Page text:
A diner at a Cracker Barrel restaurant in Connecticut remarked on the decorations, pointing out that there looked to be “nooses on the ceiling.” The restaurant business has subsequently apologized for the decorations.
Cracker Barrel subsequently claimed that the “noose” was a wrapped string linked to décor pieces, but it was “utterly inappropriate” that personnel failed to see that they seemed like nooses before the decorations were displayed.
Alfonso Robinson, a Twitter user, shared photos of the decorations with the caption: “Someone at Cracker Barrel in East Windsor needs to explain why there are nooses on the ceiling.”
The same evening, Cracker Barrel reacted to the tweet, noting that the “noose” adornment was “an original wrapped cord” from an “antique soldering iron” on display at the East Windsor restaurant.
According to the eatery, the item has subsequently been removed.
PowerUp-Manchester organizer Keren Prescott claimed activists came to the restaurant and had a “positive” and “productive” talk with restaurant manager Mark Smith.
Smith said that the noose-like chain had been on display for 22 years, but no one had seen it until last week. He asked Prescott to look around the restaurant.
We’re sorry this happened. This antique electric soldering iron has an original wrapped cord that should not have been displayed. We have removed the item from our East Windsor store. Many thanks to the guest who notified us of this so that we could correct our error.— Cracker Barrel (@CrackerBarrel) November 10, 2020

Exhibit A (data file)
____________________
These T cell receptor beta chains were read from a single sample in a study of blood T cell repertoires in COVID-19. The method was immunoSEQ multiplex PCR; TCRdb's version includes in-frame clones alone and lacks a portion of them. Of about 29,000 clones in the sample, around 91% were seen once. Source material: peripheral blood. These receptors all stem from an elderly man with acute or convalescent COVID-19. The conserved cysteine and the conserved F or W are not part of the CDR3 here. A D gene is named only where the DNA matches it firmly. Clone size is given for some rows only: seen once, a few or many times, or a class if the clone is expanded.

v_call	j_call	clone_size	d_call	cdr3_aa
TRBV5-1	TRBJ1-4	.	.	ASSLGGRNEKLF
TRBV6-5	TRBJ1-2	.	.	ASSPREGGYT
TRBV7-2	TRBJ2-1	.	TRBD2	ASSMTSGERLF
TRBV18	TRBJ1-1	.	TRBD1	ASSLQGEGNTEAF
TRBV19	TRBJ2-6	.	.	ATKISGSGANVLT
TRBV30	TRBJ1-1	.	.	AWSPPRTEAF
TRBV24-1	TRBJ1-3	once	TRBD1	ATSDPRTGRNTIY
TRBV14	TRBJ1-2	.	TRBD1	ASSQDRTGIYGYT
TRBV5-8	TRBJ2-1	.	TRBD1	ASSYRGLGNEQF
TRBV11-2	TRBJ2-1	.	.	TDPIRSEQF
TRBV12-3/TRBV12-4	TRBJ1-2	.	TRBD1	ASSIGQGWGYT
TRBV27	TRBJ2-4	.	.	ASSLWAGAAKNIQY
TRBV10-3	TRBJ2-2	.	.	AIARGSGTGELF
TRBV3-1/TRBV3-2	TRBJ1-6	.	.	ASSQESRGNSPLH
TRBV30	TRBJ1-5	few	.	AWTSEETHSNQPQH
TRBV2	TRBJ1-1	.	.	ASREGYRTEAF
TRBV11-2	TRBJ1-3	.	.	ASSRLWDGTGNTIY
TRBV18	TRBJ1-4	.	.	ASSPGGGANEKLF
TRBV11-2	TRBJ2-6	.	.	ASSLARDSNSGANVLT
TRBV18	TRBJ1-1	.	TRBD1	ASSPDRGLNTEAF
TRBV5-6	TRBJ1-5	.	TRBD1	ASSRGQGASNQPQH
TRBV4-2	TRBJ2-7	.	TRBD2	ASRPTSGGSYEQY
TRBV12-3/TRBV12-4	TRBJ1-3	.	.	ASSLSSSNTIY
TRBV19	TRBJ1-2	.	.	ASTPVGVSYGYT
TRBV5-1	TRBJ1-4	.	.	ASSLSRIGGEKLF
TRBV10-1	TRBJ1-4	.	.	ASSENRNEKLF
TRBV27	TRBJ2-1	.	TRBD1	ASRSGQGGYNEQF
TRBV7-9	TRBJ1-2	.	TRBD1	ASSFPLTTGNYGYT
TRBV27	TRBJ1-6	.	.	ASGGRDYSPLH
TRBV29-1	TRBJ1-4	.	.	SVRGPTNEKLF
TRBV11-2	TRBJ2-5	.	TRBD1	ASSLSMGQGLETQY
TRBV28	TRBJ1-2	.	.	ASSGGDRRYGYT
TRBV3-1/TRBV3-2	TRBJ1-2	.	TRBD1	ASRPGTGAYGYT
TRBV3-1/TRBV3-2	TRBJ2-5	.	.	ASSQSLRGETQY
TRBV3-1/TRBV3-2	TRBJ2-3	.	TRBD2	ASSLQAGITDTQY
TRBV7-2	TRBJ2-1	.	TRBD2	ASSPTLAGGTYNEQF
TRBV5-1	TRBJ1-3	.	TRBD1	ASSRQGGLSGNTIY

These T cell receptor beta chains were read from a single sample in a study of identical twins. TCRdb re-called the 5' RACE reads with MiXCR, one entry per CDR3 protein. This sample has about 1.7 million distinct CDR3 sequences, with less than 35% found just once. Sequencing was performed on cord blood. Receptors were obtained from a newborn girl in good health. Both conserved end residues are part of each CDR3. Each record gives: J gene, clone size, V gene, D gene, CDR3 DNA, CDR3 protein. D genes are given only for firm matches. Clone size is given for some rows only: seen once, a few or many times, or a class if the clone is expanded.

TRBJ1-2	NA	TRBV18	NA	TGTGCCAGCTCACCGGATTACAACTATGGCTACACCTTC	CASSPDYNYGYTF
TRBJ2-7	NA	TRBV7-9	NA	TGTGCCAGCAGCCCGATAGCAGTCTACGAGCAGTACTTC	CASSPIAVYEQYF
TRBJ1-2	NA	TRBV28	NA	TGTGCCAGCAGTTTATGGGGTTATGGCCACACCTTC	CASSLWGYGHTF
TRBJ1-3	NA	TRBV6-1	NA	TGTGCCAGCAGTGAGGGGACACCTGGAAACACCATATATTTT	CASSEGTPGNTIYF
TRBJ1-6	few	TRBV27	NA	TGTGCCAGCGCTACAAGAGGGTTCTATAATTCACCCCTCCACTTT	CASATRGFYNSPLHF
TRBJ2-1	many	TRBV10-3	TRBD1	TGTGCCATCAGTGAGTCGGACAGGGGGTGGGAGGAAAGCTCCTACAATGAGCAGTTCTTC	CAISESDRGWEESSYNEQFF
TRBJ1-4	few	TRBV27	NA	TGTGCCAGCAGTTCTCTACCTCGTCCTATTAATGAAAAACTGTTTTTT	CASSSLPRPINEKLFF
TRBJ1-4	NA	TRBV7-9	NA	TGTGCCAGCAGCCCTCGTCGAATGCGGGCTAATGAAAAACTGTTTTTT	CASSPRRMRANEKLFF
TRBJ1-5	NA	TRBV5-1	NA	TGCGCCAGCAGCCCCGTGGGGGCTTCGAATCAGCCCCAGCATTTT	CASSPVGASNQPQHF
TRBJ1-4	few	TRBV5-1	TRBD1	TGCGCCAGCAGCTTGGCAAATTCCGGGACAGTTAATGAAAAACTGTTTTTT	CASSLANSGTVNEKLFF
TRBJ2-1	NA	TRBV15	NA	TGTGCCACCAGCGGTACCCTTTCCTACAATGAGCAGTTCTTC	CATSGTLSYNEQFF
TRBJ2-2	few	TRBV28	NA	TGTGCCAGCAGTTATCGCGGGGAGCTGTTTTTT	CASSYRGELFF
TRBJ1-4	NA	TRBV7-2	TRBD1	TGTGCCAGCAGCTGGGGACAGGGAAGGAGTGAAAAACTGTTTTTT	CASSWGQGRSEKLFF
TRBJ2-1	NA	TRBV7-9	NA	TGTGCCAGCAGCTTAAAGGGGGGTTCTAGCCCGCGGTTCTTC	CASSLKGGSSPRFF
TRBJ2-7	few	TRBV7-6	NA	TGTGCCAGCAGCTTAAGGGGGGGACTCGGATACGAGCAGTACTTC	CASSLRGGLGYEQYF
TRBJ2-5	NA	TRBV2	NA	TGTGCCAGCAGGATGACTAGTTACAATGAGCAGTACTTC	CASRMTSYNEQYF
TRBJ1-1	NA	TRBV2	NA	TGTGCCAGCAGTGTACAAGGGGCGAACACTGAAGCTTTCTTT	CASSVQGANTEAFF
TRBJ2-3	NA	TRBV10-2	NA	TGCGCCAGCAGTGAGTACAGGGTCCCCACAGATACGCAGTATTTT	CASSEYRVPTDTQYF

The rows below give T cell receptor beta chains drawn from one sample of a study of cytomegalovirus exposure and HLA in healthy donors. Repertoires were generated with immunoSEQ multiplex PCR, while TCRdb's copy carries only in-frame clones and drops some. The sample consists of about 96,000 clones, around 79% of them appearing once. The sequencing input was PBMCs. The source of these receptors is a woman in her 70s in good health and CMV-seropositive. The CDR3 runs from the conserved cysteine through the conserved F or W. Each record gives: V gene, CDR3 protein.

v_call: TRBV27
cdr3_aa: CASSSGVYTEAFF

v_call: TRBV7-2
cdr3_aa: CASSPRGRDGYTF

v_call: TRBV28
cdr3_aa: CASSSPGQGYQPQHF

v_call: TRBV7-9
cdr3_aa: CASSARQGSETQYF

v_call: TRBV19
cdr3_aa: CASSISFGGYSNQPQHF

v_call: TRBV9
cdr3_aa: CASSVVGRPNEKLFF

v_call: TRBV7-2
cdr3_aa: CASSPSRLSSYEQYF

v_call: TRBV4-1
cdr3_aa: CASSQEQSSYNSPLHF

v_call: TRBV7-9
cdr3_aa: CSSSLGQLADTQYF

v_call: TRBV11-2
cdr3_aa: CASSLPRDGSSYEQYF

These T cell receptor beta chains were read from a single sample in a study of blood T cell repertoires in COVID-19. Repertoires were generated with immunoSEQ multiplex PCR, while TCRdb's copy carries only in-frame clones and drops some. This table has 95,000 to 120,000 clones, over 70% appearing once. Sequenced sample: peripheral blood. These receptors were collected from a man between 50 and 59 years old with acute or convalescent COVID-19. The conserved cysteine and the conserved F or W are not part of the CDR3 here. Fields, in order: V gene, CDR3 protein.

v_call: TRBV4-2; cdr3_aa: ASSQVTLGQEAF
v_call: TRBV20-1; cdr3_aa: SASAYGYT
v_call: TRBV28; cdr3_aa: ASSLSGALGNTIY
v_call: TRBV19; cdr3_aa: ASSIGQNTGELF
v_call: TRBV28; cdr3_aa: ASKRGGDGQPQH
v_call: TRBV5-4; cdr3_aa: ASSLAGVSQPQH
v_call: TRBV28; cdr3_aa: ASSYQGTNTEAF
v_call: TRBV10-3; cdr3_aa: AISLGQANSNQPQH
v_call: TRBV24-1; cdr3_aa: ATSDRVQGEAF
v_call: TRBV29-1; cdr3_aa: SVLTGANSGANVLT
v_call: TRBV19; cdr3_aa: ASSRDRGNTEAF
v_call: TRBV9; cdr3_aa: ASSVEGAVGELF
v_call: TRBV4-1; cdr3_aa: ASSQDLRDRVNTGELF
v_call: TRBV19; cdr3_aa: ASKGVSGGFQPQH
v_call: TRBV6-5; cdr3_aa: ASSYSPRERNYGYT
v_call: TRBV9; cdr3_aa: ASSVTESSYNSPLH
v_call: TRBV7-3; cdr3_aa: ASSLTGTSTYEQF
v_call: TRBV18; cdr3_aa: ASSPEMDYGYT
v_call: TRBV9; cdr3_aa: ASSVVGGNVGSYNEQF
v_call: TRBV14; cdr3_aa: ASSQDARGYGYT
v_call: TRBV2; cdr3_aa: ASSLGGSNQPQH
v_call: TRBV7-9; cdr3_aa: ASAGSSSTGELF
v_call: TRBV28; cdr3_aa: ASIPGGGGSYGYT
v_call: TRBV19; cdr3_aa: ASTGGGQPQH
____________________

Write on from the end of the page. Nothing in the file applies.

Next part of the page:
At one point, Prescott told the manager said, ‘You might notice things that I don’t,’ which I really appreciated because, as a white man, he might not view certain things the same way a black person would.”
A number of Twitter users have asked Cracker Barrel to undertake a review of all the decorations at company stores, or to provide a schedule for the study.
They work hard to create a culture of hospitality that is welcoming, courteous, and inclusive to everyone who walks through their doors, Cracker Barrel said in a statement. While some of the old décor in their locations may be evocative of a bygone era, their inclusive culture is firmly rooted in the present.
As previously stated, the décor item in their East Windsor store—an antique soldering iron with an original wrapped cord—should have been noticed and corrected before it was ever displayed, and it has since been eliminated. They are thankful to the visitor for pointing it out to them so that they could remedy their error.